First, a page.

As you know, enterprise IT conversation over the past year have often centered upon the open-source Kubernetes container orchestration system. In fact, Kubernetes has emerged as the key technology -- and even primary platform -- of cloud migrations for a wide variety of organizations. Kubernetes is critical to forward-looking enterprises that continue to push their IT infrastructures toward maximum functionality, scalability, and flexibility. As they do so, IT professionals are also embr...
Signs of a shift in the usage of public clouds are everywhere. Previously, as organizations outgrew old IT methods, the natural answer was to try the public cloud approach; however, the public platform alone is not a complete solution. Complaints include unpredictable/escalating costs and mounting security concerns in the public cloud. Ultimately, public cloud adoption can ultimately mean a shift of IT pains instead of a resolution. That's why the move to hybrid, custom, and multi-cloud will ...
The Japan External Trade Organization (JETRO) is a non-profit organization that provides business support services to companies expanding to Japan. With the support of JETRO's dedicated staff, clients can incorporate their business; receive visa, immigration, and HR support; find dedicated office space; identify local government subsidies; get tailored market studies; and more.
Docker is sweeping across startups and enterprises alike, changing the way we build and ship applications. It's the most prominent and widely known software container platform, and it's particularly useful for eliminating common challenges when collaborating on code (like the "it works on my machine" phenomenon that most devs know all too well). With Docker, you can run and manage apps side-by-side - in isolated containers - resulting in better compute density. It's something that many developer...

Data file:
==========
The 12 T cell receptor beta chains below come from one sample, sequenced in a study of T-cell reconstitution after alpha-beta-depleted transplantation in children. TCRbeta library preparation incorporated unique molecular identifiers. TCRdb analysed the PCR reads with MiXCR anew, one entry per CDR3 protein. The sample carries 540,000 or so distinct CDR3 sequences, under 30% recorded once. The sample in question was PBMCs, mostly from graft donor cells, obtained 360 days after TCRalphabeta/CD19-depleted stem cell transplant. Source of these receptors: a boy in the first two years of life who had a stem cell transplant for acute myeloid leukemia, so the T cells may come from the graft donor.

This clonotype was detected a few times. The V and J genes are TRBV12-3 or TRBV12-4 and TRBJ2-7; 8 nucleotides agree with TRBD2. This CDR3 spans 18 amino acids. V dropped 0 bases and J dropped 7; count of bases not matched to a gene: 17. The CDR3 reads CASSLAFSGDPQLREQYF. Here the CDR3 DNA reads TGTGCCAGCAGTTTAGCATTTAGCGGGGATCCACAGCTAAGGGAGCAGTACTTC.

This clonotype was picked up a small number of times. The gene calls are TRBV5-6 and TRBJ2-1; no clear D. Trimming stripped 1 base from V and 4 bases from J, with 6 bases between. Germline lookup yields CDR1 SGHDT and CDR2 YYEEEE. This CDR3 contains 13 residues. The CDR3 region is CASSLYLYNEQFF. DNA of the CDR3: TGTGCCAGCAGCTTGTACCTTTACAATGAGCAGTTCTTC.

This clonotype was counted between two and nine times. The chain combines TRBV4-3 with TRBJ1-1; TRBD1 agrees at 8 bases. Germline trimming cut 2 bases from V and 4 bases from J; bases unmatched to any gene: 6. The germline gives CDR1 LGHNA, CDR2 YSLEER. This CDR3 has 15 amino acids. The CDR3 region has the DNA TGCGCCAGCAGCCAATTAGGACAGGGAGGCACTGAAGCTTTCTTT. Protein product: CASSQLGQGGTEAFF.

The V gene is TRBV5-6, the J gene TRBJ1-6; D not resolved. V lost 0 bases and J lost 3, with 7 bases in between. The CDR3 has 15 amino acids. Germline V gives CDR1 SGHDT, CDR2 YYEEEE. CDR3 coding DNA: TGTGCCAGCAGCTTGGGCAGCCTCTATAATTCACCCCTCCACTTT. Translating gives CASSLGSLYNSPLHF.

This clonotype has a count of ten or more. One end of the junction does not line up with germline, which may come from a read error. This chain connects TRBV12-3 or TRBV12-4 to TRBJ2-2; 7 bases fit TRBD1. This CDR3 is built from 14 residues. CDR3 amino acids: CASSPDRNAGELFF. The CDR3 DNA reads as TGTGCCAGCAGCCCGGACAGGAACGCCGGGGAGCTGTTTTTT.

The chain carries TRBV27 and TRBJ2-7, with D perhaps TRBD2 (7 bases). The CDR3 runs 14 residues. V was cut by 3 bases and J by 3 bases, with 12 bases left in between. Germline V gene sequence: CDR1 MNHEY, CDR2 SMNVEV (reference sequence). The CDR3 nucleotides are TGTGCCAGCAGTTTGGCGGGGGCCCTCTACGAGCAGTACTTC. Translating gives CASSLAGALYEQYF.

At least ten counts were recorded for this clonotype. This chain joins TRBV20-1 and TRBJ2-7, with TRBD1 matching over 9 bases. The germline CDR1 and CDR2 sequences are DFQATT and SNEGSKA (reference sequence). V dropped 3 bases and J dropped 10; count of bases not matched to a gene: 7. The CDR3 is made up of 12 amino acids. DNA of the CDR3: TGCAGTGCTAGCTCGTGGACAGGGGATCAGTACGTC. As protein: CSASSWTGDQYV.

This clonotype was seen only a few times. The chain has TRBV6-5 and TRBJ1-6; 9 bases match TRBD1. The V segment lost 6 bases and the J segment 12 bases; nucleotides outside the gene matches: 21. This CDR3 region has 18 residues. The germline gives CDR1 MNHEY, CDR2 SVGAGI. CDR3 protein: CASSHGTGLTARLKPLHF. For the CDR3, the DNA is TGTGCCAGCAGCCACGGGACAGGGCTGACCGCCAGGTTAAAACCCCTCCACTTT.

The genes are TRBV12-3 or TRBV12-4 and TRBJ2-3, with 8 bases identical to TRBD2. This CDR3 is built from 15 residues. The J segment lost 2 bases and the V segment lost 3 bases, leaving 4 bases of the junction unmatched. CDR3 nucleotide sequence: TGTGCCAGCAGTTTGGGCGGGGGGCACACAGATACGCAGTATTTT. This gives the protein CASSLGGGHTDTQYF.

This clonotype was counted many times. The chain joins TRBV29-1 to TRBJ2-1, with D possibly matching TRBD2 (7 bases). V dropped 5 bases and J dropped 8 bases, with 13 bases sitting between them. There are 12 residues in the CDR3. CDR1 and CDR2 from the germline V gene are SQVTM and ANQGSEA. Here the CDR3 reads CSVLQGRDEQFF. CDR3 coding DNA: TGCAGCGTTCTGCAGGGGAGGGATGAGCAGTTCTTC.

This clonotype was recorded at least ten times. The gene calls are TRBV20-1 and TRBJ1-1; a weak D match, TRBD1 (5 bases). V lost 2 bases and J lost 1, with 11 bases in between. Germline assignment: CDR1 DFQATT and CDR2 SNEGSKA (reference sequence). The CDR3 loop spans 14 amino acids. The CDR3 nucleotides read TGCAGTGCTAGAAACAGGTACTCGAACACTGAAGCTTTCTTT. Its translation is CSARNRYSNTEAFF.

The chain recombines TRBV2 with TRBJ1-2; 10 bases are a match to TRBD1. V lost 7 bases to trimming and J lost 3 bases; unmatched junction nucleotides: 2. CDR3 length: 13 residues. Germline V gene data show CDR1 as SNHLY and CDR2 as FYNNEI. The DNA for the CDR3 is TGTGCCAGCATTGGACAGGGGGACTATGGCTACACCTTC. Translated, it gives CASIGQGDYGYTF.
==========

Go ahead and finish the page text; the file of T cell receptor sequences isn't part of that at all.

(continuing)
DevOps is under attack because developers don’t want to mess with infrastructure. They will happily own their code into production, but want to use platforms instead of raw automation. That’s changing the landscape that we understand as DevOps with both architecture concepts (CloudNative) and process redefinition (SRE). Rob Hirschfeld’s recent work in Kubernetes operations has led to the conclusion that containers and related platforms have changed the way we should be thinking about DevOps and...
The KCSP program is a pre-qualified tier of vetted service providers that offer Kubernetes support, consulting, professional services and training for organizations embarking on their Kubernetes journey. The KCSP program ensures that enterprises get the support they're looking for to roll out new applications more quickly and more efficiently than before, while feeling secure that there's a trusted and vetted partner that's available to support their production and operational needs.
In a recent survey, Sumo Logic surveyed 1,500 customers who employ cloud services such as Amazon Web Services (AWS), Microsoft Azure, and Google Cloud Platform (GCP). According to the survey, a quarter of the respondents have already deployed Docker containers and nearly as many (23 percent) are employing the AWS Lambda serverless computing framework. It's clear: serverless is here to stay. The adoption does come with some needed changes, within both application development and operations. Th...
xMatters helps enterprises prevent, manage and resolve IT incidents. xMatters industry-leading Service Availability platform prevents IT issues from becoming big business problems. Large enterprises, small workgroups, and innovative DevOps teams rely on its proactive issue resolution service to maintain operational visibility and control in today's highly-fragmented IT environment. xMatters provides toolchain integrations to hundreds of IT management, security and DevOps tools. xMatters is the ...
Kubernetes is an open source system for automating deployment, scaling, and management of containerized applications. Kubernetes was originally built by Google, leveraging years of experience with managing container workloads, and is now a Cloud Native Compute Foundation (CNCF) project. Kubernetes has been widely adopted by the community, supported on all major public and private cloud providers, and is gaining rapid adoption in enterprises. However, Kubernetes may seem intimidating and complex ...